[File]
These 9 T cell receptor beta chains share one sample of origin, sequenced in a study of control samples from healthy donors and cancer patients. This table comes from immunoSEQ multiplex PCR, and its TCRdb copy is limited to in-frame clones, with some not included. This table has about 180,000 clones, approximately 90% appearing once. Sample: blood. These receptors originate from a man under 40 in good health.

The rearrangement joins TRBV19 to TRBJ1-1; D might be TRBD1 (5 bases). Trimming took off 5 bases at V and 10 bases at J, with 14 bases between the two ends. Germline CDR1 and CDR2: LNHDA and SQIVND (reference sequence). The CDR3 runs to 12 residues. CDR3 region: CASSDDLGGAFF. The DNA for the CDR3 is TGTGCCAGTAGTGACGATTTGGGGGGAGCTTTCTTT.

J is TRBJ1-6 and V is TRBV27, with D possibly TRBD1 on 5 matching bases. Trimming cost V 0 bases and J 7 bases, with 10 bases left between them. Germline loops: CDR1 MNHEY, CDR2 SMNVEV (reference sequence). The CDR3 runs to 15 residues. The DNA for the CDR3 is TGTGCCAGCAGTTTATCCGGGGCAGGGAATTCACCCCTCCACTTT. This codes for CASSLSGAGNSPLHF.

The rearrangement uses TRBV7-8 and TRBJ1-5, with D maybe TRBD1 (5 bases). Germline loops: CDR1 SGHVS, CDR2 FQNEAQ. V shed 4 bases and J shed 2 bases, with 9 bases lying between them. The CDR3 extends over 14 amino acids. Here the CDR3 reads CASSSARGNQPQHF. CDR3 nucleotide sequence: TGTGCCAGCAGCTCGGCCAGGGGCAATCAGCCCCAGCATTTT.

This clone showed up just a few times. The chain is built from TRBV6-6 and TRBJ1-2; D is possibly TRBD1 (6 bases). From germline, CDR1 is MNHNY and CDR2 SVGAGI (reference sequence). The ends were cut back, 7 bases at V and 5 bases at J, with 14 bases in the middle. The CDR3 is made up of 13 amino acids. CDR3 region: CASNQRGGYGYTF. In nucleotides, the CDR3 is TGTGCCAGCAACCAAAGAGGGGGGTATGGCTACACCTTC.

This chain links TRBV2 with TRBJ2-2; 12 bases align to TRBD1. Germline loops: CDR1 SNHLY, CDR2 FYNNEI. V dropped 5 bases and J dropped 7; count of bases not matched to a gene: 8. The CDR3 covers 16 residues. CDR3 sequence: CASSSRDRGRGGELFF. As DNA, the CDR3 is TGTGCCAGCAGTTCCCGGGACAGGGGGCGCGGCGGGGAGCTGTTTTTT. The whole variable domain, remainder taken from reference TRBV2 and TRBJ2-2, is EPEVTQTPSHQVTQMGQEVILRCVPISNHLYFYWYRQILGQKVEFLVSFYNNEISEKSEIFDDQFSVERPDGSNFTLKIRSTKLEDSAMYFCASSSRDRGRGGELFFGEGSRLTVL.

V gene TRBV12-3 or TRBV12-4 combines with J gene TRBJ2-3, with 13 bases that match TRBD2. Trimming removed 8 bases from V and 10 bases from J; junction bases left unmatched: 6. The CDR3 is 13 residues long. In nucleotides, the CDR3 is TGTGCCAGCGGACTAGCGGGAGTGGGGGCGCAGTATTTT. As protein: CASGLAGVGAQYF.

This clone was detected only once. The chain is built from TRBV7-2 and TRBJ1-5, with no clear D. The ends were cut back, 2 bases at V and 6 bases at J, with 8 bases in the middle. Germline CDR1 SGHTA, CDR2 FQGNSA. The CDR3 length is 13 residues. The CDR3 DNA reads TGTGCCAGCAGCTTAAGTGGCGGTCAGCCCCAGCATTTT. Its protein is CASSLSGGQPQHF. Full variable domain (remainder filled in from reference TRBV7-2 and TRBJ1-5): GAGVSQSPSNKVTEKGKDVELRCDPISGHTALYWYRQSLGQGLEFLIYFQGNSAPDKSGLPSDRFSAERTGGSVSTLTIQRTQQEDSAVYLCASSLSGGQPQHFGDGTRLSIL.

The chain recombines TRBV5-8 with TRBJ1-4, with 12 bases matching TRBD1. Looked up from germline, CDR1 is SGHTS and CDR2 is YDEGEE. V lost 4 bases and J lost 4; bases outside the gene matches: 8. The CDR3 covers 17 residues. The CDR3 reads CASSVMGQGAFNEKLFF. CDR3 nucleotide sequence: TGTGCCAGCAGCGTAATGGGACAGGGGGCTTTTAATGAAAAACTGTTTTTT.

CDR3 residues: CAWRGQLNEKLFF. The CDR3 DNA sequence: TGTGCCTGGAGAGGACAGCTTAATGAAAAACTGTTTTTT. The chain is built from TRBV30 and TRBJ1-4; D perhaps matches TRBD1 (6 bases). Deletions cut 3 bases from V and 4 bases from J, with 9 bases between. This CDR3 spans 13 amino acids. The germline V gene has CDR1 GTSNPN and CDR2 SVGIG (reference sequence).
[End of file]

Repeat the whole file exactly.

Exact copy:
These 9 T cell receptor beta chains share one sample of origin, sequenced in a study of control samples from healthy donors and cancer patients. This table comes from immunoSEQ multiplex PCR, and its TCRdb copy is limited to in-frame clones, with some not included. This table has about 180,000 clones, approximately 90% appearing once. Sample: blood. These receptors originate from a man under 40 in good health.

The rearrangement joins TRBV19 to TRBJ1-1; D might be TRBD1 (5 bases). Trimming took off 5 bases at V and 10 bases at J, with 14 bases between the two ends. Germline CDR1 and CDR2: LNHDA and SQIVND (reference sequence). The CDR3 runs to 12 residues. CDR3 region: CASSDDLGGAFF. The DNA for the CDR3 is TGTGCCAGTAGTGACGATTTGGGGGGAGCTTTCTTT.

J is TRBJ1-6 and V is TRBV27, with D possibly TRBD1 on 5 matching bases. Trimming cost V 0 bases and J 7 bases, with 10 bases left between them. Germline loops: CDR1 MNHEY, CDR2 SMNVEV (reference sequence). The CDR3 runs to 15 residues. The DNA for the CDR3 is TGTGCCAGCAGTTTATCCGGGGCAGGGAATTCACCCCTCCACTTT. This codes for CASSLSGAGNSPLHF.

The rearrangement uses TRBV7-8 and TRBJ1-5, with D maybe TRBD1 (5 bases). Germline loops: CDR1 SGHVS, CDR2 FQNEAQ. V shed 4 bases and J shed 2 bases, with 9 bases lying between them. The CDR3 extends over 14 amino acids. Here the CDR3 reads CASSSARGNQPQHF. CDR3 nucleotide sequence: TGTGCCAGCAGCTCGGCCAGGGGCAATCAGCCCCAGCATTTT.

This clone showed up just a few times. The chain is built from TRBV6-6 and TRBJ1-2; D is possibly TRBD1 (6 bases). From germline, CDR1 is MNHNY and CDR2 SVGAGI (reference sequence). The ends were cut back, 7 bases at V and 5 bases at J, with 14 bases in the middle. The CDR3 is made up of 13 amino acids. CDR3 region: CASNQRGGYGYTF. In nucleotides, the CDR3 is TGTGCCAGCAACCAAAGAGGGGGGTATGGCTACACCTTC.

This chain links TRBV2 with TRBJ2-2; 12 bases align to TRBD1. Germline loops: CDR1 SNHLY, CDR2 FYNNEI. V dropped 5 bases and J dropped 7; count of bases not matched to a gene: 8. The CDR3 covers 16 residues. CDR3 sequence: CASSSRDRGRGGELFF. As DNA, the CDR3 is TGTGCCAGCAGTTCCCGGGACAGGGGGCGCGGCGGGGAGCTGTTTTTT. The whole variable domain, remainder taken from reference TRBV2 and TRBJ2-2, is EPEVTQTPSHQVTQMGQEVILRCVPISNHLYFYWYRQILGQKVEFLVSFYNNEISEKSEIFDDQFSVERPDGSNFTLKIRSTKLEDSAMYFCASSSRDRGRGGELFFGEGSRLTVL.

V gene TRBV12-3 or TRBV12-4 combines with J gene TRBJ2-3, with 13 bases that match TRBD2. Trimming removed 8 bases from V and 10 bases from J; junction bases left unmatched: 6. The CDR3 is 13 residues long. In nucleotides, the CDR3 is TGTGCCAGCGGACTAGCGGGAGTGGGGGCGCAGTATTTT. As protein: CASGLAGVGAQYF.

This clone was detected only once. The chain is built from TRBV7-2 and TRBJ1-5, with no clear D. The ends were cut back, 2 bases at V and 6 bases at J, with 8 bases in the middle. Germline CDR1 SGHTA, CDR2 FQGNSA. The CDR3 length is 13 residues. The CDR3 DNA reads TGTGCCAGCAGCTTAAGTGGCGGTCAGCCCCAGCATTTT. Its protein is CASSLSGGQPQHF. Full variable domain (remainder filled in from reference TRBV7-2 and TRBJ1-5): GAGVSQSPSNKVTEKGKDVELRCDPISGHTALYWYRQSLGQGLEFLIYFQGNSAPDKSGLPSDRFSAERTGGSVSTLTIQRTQQEDSAVYLCASSLSGGQPQHFGDGTRLSIL.

The chain recombines TRBV5-8 with TRBJ1-4, with 12 bases matching TRBD1. Looked up from germline, CDR1 is SGHTS and CDR2 is YDEGEE. V lost 4 bases and J lost 4; bases outside the gene matches: 8. The CDR3 covers 17 residues. The CDR3 reads CASSVMGQGAFNEKLFF. CDR3 nucleotide sequence: TGTGCCAGCAGCGTAATGGGACAGGGGGCTTTTAATGAAAAACTGTTTTTT.

CDR3 residues: CAWRGQLNEKLFF. The CDR3 DNA sequence: TGTGCCTGGAGAGGACAGCTTAATGAAAAACTGTTTTTT. The chain is built from TRBV30 and TRBJ1-4; D perhaps matches TRBD1 (6 bases). Deletions cut 3 bases from V and 4 bases from J, with 9 bases between. This CDR3 spans 13 amino acids. The germline V gene has CDR1 GTSNPN and CDR2 SVGIG (reference sequence).